Inspiration

At one of our local homebrew meetings, a few homebrewers and I were discussing ways we cram as many hops as possible into our IPAs (the beer style that dominated that particular meeting). One of our local brewers from the Cheshire Brew House was explaining future upgrades to our systems and how he wanted to build a custom hopback because his Blichmann HopRocket™ was too small.

Want to read more? Please click…

HERE

InBev’s Latest Tactics…

After years of playing the cold-hearted, uncaring, starch-shirted executive, A-B InBev now is like The Grinch. You could say that going into the business of love, ABI somehow found its heart. Looking to hook up with someone young and sexy, ABI is spreading its love in acquiring craft breweries. There are some areas leading the thoughts about where it may go, but more on that later.

It all started with a shy dance in 2011, when after recognizing its sagging bottom line in beer sales, ABI purchased Goose Island. For years ABI’s business plan was so routine and mundane, the most fun it ever had was rolling out commercials with horses and dogs, as well as the occasional new, tasteless beer.

But then the beer market changed. Bud sales dropped faster than Ronda Rousey and craft beer started eating up that precious shelf space. Business meetings inside ABI bunkers suddenly got very serious and purchasing successful craft breweries became the newest strategy. The idea of course, was to move the Budweiser brands along with their new products and eventually get a stranglehold on distribution.

Ironic isn’t it, that ABI can no longer compete in the very same field in which it is a leader, and instead of being someone that would build it, brew it and sell it, ABI will buy it. While considering more acquisitions, ABI is basically pleading no contest in acknowledging this, only to say, “Move along, nothing to see here.”

As if it found the fountain of youth, ABI’s confidence has skyrocketed over the last two years. After Goose Island, here are its American craft beer conquests:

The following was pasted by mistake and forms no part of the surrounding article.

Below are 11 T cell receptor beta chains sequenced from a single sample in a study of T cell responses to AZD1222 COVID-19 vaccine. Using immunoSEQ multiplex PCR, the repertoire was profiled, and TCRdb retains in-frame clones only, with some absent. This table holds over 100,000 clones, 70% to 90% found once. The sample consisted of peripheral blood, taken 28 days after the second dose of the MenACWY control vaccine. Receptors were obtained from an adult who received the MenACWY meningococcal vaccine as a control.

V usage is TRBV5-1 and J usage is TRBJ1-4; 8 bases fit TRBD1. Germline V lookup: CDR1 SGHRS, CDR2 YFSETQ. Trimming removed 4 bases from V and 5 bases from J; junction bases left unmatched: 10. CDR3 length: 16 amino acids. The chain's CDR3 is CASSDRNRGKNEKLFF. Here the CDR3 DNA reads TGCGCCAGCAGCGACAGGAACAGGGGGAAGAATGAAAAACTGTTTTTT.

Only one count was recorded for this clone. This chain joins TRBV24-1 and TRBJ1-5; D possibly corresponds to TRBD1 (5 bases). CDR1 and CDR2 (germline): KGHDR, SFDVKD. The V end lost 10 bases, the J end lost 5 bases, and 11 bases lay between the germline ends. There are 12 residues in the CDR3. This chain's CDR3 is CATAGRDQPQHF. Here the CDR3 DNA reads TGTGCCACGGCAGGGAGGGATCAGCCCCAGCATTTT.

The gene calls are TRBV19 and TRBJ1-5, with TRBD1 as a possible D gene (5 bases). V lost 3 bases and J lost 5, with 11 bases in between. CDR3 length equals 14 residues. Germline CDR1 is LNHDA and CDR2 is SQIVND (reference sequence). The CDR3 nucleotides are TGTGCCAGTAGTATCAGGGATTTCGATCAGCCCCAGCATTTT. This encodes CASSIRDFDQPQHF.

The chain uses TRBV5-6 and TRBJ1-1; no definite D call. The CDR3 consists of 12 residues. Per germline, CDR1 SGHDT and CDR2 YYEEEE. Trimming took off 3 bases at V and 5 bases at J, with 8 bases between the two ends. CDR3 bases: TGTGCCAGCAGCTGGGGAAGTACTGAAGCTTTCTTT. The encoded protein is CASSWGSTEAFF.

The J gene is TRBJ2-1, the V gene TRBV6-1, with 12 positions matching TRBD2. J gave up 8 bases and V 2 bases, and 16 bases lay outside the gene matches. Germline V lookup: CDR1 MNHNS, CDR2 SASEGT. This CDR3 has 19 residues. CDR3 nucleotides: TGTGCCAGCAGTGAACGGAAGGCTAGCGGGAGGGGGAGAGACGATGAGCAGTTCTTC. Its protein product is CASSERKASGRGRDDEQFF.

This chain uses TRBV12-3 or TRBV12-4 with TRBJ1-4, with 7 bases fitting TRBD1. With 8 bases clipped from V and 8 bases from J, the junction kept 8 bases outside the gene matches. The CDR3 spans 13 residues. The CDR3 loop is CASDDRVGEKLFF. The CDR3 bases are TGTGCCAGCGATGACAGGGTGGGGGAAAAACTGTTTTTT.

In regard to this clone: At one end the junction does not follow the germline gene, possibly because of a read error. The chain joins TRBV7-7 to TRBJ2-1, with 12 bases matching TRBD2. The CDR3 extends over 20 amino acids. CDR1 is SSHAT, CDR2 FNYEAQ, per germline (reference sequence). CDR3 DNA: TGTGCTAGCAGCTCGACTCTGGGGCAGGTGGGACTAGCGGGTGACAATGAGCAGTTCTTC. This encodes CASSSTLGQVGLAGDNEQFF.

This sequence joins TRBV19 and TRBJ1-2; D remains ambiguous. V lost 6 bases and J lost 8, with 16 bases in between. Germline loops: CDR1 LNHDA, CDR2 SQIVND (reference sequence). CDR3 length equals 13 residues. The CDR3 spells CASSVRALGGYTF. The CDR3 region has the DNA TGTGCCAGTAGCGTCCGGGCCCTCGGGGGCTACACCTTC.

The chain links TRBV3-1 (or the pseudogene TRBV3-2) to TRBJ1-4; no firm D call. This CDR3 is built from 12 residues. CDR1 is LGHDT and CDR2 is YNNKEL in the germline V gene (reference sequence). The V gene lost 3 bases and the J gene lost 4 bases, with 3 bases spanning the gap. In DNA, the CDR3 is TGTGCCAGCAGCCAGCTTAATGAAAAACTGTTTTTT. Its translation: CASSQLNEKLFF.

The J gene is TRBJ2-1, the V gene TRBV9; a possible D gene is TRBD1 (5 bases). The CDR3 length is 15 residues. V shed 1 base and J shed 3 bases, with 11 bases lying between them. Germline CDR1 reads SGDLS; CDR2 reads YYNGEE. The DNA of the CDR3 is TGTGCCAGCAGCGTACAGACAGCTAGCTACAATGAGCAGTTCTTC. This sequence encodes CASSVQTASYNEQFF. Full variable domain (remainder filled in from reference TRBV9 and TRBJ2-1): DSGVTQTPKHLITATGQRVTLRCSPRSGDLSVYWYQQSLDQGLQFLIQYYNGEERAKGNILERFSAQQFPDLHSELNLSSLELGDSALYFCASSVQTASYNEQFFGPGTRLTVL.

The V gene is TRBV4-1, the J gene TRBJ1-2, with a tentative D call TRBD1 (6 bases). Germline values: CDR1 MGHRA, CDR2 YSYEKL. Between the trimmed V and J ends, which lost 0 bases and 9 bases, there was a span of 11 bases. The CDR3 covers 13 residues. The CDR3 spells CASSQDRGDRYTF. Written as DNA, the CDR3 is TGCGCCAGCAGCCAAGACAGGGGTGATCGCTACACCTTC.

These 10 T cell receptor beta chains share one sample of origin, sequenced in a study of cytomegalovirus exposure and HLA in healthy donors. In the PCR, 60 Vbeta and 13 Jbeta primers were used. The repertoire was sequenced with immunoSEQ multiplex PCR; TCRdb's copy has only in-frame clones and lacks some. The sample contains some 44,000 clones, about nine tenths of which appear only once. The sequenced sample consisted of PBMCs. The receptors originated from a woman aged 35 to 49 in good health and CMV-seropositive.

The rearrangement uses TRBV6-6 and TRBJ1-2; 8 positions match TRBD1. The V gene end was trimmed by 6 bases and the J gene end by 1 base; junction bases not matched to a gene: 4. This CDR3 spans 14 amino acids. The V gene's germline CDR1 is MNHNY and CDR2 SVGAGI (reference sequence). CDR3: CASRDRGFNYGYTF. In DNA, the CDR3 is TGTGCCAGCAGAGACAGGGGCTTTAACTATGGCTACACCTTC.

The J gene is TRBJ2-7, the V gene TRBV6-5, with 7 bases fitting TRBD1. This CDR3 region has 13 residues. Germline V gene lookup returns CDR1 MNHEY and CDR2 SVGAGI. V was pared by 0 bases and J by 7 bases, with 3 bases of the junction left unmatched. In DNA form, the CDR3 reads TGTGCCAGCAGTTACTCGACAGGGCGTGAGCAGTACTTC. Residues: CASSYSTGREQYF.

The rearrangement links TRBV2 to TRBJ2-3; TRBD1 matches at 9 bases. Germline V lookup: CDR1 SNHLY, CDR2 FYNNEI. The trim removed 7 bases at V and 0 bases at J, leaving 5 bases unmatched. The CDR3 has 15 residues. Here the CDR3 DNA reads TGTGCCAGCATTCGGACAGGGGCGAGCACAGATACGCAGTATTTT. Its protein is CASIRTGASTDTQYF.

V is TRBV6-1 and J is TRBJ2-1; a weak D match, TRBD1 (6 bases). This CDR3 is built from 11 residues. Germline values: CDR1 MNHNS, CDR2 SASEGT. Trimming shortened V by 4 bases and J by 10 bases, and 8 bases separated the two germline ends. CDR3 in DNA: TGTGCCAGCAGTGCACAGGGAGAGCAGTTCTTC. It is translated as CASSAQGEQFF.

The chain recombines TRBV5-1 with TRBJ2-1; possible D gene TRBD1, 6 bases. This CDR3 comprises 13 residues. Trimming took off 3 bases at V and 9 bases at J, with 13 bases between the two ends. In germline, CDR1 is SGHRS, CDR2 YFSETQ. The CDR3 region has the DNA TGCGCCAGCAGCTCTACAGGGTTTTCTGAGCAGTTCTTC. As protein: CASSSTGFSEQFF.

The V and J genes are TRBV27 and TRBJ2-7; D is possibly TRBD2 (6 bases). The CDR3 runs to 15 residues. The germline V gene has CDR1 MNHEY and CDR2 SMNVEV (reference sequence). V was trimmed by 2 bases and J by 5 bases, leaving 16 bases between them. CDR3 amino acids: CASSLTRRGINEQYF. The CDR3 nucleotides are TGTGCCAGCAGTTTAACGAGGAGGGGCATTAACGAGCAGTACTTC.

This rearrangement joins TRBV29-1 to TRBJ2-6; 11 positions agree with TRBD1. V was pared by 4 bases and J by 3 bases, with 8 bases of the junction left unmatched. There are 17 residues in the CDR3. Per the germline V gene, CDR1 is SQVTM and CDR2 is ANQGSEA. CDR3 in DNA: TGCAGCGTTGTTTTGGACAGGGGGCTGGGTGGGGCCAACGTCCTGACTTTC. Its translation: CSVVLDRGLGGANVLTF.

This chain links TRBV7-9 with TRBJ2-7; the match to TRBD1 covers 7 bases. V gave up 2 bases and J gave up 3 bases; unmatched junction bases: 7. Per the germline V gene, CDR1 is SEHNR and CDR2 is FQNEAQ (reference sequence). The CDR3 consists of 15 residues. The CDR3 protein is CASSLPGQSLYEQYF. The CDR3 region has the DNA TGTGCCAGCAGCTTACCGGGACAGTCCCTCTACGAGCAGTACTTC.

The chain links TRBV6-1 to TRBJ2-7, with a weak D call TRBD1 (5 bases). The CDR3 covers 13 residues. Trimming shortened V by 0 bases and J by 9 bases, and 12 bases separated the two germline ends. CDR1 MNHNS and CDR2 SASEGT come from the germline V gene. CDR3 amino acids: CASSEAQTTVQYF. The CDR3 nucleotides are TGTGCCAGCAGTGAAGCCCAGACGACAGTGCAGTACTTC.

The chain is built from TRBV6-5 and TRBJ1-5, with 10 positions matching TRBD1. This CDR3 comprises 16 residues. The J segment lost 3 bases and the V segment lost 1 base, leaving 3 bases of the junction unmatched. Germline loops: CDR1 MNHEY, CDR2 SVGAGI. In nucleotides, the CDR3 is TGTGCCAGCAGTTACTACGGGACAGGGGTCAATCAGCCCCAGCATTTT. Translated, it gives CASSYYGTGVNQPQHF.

Want to read more? Please click…

HERE

Making Beer with a Sous Vide Immersion Cooker

Sous-vide is the process of cooking food sealed in an airtight bag by submerging it in a bath of heated water.

The idea is that sous vide, a French technique that translates into “under vacuum,” allows food to be cooked at a precise temperature that is much lower than usual but for a longer period. When cooking steak, for example, the sous vide technique evenly cooks the meat throughout and retains moisture and aromas all without overcooking the outside.

So what does this have to do with making beer at home?sous vide beer

Want to read more? Please click…

HERE

Beer Profile: Triple Crown

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Profile by Maria Devan

Middle Ages Tripel Crown. Another good beer from them.

Beer-Profile3triple2Pours hazy yellow with a slight orange blush. The color is the color of ripe apricot. So many tripels look just like this with a perfect stream of bubbles that rises form the center. White head in the tasting glass I cant’ speak to it. Fruity nose with lots of earth.

Nose is fragrant with wheat and with spice. Pear. Clove is demure and perfumey and there is coriander. No actual citrus on this nose but the ringwood yeast is tangy and shows you that element. Sweaty, vibrant No alcohol on the nose. The beer is light like a soft sweet little punch.

No real biting carbonation despite the stream of bubble you can make out through the haze. Still, it drinks bready from wheat and very creamy . Esters from yeast are crisp like banana peel. Not overly ripe banana that smells like bubblegum. Spice clove and a good hoppy finish. Bitterness reveals a light floral and the soft pear as the earth that was so deep literally evaporates on your palate to reveal a soft alcohol presence that has no sting at all. A mouthfeel that is deceptively light.

Outstanding.

4.5

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Welcome to the PGA beer rating system: one beer “Don’t bother.” Two: Eh, if someone gives it to you, drink. Three: very good, go ahead and seek it out, but be aware there is at least one problem. Four: seek it out. Five: pretty much “perfecto.”

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__________________________________________Beer HERE

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mdMaria Devan lives in Ithaca, NY and is a great beer writer. That’s Maria in the middle. The other two are not, but they are lucky to have her as a friend.